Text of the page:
5. Marvel at the Ponte de Piedade rock formations
One of the best natural sights in Lagos is the magnificent Ponte de Piedade. This impressive headland is windswept, barren, and sun-beaten, but it’s the very arduous nature of the climate and the terrain that makes this one of the most beautiful things to do in Lagos.
The name “Ponte de Piedade” translates into English as “Piety Point,” and the area is best known for its dramatic rock formations. The cliffs rise and fall like the tides, while battered rocks extend out into the crashing surf of the Atlantic, where unique archways and shapes have been carved by the sea over millennia. The main base for the headland is the lighthouse that looks over the cliffs, where there’s also a car park and a cafe.
There are a few ways you might wish to explore Ponte de Piedade. The first option is on foot, and you can make the 2-mile or so walk from the Old Town across old shepherds’ trails and along coastal paths to enjoy expansive views over the headland. Many of the paths lead down to hidden coves and beaches, including the 200 steps down to Praia do Camilo.
The second option is to join a boat trip. Many former fishermen have taken up tour guiding in Lagos, and you can ride the old fishing boats around the headland. The fishermen know where all of the hidden sea caves and coves are, so you’ll see a part of the Ponte de Piedade you could never see by land.
The third option also takes you onto the sea, except instead of traveling by boat, you’ll power yourself around the headland on a sea kayak or paddleboard (when the waves are calm, that is!).
6. Escape to the secluded sands of Praia de Dona Ana
One of the best beaches to escape to is Praia de Dona Ana, which is hidden away among the cliffs and coves of the Ponte de Piedade headland. Visiting this beautiful beach is one of the coolest things to do in Lagos, and we know you’re going to love spending the day soaking up the sun and bathing in the cool waters of the Atlantic Ocean.
Praia de Dona Ana is the largest beach on the Ponte de Piedade headland. It’s a half-hour walk from the Old Town, and when you reach the top of the cliffs, you follow a set of stairs leading down to the sands. You can rent a beach lounger or umbrella for the day, join a boat tour around the cliffs and into the sea caves or rent a paddleboard to explore the coastline.
Of course, you can also do very little at Praia de Dona Ana. The beach is perfect for relaxing, and you can sit back on the soft sands and take in the amazing view of the eroded cliffs as they extend outwards into the Atlantic Ocean.
7. Explore the golden sands of Praia Porto de Mós
Situated on the western side of the Ponte de Piedade, the golden sands of Praia Porto de Mos await you on the lesser visited side of Lagos.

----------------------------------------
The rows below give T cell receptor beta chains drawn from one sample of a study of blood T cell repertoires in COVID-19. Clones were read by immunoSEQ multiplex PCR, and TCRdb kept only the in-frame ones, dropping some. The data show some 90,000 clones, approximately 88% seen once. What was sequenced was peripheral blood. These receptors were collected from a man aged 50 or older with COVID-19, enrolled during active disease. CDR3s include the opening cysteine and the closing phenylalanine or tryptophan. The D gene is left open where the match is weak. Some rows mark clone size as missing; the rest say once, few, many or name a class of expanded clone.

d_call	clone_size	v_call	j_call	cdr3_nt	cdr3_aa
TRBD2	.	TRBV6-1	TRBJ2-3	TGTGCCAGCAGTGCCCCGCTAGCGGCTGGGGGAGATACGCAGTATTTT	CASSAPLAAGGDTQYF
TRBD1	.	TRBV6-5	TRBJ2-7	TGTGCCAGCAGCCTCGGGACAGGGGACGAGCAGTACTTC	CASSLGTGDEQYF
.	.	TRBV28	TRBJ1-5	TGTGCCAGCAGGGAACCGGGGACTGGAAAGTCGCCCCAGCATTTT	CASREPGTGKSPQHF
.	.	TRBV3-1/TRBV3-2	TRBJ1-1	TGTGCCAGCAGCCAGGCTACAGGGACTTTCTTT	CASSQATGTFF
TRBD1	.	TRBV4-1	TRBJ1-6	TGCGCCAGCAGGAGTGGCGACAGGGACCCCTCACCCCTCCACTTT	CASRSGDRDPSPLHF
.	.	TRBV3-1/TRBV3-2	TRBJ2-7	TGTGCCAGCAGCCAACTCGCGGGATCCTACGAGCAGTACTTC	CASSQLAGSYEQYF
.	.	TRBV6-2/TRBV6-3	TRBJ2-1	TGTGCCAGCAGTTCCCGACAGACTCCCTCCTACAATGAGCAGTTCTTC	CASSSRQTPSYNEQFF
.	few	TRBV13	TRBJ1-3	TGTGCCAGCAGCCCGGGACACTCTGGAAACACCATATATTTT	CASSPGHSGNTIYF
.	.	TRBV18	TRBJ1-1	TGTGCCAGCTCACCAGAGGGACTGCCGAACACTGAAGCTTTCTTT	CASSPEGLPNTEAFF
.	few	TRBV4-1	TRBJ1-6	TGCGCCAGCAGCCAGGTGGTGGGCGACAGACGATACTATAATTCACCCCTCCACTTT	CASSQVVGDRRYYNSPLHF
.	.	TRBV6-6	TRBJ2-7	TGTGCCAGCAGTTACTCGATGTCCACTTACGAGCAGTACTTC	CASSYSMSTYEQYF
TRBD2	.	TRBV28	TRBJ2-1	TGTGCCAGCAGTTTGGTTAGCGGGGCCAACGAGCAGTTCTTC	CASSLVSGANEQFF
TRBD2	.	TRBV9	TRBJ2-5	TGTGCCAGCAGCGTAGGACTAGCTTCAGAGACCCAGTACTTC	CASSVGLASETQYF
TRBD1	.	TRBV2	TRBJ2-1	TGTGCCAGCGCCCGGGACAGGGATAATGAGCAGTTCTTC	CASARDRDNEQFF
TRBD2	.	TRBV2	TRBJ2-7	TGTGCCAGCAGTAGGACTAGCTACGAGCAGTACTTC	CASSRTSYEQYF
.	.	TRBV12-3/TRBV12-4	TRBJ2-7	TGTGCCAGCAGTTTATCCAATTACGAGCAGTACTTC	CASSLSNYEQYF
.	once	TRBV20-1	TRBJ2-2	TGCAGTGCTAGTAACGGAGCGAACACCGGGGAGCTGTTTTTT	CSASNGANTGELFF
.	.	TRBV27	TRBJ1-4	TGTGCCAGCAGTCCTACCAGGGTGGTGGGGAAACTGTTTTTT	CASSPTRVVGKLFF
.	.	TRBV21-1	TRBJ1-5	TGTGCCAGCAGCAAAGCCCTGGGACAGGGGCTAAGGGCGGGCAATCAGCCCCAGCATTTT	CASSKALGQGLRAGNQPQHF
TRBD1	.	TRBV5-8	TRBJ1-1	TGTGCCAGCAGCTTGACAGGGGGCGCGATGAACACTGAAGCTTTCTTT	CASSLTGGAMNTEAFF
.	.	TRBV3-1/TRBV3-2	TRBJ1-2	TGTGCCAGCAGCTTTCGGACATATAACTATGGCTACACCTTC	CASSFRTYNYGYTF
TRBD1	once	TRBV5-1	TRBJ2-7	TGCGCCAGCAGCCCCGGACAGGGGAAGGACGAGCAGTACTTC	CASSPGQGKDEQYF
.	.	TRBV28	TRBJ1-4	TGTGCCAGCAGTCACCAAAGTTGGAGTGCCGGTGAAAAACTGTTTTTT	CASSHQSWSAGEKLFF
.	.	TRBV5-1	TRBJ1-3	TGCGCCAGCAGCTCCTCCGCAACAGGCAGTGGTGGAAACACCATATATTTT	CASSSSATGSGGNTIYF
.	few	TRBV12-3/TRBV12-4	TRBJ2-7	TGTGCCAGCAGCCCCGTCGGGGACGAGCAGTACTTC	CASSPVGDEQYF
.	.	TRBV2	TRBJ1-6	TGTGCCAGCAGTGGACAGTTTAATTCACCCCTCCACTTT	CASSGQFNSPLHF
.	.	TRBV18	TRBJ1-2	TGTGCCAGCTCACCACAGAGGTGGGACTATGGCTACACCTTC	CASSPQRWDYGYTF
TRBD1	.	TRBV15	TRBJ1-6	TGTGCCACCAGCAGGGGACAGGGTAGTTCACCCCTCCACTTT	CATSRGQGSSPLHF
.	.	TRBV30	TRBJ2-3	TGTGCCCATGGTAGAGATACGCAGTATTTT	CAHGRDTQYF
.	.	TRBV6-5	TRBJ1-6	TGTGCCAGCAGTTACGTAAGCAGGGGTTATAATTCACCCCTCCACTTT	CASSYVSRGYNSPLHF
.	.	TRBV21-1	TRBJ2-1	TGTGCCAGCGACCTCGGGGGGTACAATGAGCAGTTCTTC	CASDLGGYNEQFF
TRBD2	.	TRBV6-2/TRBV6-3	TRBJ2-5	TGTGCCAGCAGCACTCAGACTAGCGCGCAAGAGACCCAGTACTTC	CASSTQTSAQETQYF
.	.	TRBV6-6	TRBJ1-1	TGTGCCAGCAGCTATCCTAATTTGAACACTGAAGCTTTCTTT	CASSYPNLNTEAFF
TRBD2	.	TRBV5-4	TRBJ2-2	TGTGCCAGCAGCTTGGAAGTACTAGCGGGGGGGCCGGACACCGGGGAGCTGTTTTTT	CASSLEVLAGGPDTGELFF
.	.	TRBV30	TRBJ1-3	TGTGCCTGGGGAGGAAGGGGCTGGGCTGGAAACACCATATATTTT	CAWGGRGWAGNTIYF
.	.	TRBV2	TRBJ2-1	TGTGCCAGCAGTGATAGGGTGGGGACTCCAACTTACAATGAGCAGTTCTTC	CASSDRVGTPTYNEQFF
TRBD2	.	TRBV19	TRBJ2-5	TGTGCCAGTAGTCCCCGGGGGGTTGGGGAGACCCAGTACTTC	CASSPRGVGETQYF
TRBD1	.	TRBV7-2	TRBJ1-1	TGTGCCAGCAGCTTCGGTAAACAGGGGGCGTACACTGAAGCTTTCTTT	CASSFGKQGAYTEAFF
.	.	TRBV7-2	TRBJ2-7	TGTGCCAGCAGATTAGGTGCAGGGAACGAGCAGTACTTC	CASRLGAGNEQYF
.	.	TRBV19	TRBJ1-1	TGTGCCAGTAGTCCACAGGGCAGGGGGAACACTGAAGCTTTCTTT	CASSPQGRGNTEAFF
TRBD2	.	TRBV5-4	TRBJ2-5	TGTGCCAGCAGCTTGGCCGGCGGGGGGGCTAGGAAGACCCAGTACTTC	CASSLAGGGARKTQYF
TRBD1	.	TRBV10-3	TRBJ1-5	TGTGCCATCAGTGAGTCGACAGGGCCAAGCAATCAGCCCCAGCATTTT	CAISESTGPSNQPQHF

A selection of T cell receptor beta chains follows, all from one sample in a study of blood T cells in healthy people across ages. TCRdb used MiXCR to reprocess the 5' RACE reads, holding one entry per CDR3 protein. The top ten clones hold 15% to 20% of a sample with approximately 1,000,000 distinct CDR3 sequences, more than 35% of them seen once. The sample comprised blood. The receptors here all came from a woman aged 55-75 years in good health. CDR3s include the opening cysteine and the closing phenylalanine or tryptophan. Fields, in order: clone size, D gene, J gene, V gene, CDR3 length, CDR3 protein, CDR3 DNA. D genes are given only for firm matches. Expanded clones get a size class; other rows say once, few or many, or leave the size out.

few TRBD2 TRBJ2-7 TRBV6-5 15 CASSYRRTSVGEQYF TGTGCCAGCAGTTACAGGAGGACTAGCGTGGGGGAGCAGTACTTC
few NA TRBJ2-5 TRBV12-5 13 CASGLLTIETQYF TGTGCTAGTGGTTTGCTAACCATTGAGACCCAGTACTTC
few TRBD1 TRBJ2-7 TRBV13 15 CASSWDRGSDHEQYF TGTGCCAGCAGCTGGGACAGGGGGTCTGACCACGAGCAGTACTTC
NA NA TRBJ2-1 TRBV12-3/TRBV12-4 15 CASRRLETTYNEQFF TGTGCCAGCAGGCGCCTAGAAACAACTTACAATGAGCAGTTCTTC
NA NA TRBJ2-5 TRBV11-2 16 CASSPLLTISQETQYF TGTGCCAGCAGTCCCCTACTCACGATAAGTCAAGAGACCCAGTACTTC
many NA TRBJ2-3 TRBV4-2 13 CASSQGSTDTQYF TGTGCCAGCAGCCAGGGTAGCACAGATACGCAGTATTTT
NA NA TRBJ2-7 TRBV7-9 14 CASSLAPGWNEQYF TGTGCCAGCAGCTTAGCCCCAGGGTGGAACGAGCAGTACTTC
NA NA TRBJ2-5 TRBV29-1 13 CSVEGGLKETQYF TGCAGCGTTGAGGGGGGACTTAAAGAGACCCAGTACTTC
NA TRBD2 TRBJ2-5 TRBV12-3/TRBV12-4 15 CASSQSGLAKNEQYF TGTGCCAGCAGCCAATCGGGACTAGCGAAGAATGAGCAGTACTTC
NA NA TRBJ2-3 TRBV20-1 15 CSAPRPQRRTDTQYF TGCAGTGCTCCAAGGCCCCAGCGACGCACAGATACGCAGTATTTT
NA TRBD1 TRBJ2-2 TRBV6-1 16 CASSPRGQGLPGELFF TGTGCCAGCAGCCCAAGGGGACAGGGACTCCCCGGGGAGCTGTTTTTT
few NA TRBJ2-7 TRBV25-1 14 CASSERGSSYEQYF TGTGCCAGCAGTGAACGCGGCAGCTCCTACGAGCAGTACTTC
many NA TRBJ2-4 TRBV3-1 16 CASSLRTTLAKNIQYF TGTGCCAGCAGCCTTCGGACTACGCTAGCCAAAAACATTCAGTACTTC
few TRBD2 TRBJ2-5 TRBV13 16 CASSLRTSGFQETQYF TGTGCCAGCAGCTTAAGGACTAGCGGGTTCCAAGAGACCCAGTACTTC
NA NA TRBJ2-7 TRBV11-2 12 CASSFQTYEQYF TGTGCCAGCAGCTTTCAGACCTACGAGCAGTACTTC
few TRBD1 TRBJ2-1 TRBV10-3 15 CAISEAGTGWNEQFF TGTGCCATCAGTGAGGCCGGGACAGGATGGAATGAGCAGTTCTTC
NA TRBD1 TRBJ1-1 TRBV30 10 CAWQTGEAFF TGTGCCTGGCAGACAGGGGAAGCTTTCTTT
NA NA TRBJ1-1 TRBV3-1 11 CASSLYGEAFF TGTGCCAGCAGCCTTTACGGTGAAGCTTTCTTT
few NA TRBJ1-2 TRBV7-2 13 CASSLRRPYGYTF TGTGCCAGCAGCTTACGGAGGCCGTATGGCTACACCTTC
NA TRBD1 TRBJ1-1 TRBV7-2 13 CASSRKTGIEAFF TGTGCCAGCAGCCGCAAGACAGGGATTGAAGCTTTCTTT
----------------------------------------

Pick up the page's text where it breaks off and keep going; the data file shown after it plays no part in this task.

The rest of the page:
Praia Porto de Mós is, in fact, the second-longest beach in the area (after Meia Praia), so there’s always plenty of space here, even in peak season. The beach stretches for almost a mile from the cliffs of the Ponte de Piedade and westward across the coast of the Algarve. With soft sand between your toes, you’ll quickly fall in love with the setting.
Praia Porto de Mos is perfect for a beach stroll, while you’ll also notice that it’s a firm favorite for surfers and water sports lovers. The Atlantic Ocean on the west side of Lagos isn’t as sheltered as the east, so the choppy seas result in much bigger waves than you’ll see elsewhere.
8. Shop for the freshest fish at the Mercado Municipal
We love Lagos for its local charms, and considering how touristy the Algarve can sometimes be, it’s wonderful that the city has retained some semblance of its local character. To get a real sense of this local appeal, we recommend heading to the Mercado Municipal as soon as the doors open in the morning.
This is Lagos’ biggest and most traditional market, and you’ll find it in a multi-story building on Avenida dos Descobrimentos. The building dates back almost a hundred years, but there’s no doubt that the buying and selling within is a tradition that’s been played out in Lagos for thousands of years.
On the first floor of the Mercado Municipal, you’ll find the freshest fish in Lagos for sale. Here you can purchase sardines, squid, prawns, lobster, and any other seafood that’s been hauled in off the boats that day for reasonable prices from the local vendors.
Head to the second floor of the market, and you’ll find fresh fruits and vegetables grown in the surrounding countryside. On the third floor, there’s a cafe, where you’ll have excellent views over the marina. If you’re looking for unique things to do in Lagos, you’ll love exploring the Mercado Municipal.
9. Be humbled by the Slave Market Museum
Although Lagos is seen as a cheery destination for sun, sea, and sand seekers, it’s also important to acknowledge the city’s darker past. Lagos’ location in the extreme southwest of Portugal ensured that the city played an important role in Portugal’s Age of Discovery, when famous explorers like Henry the Navigator opened up the world to Europe.
But with the “discoveries” came the chilling West African Slave Trade, and Lagos became a leading player in the horrendous trade of people from West Africa to Europe and the Americas.
The role Lagos played wasn’t small, and the city became home to the first West African slave market in Europe. The Mercado de Escravos (The Slave Market) was established in 1444, and slaves were bought and sold here for several centuries to come.
The Slave Market itself still exists (although the slave trade was, of course, outlawed long ago). You’ll find it in the Old Town, in a building dating back to 1691. In 2016, The Slave Market was transformed into a museum, which you can now visit to learn more about the role Portugal played in the slave trade from the 15th century onwards.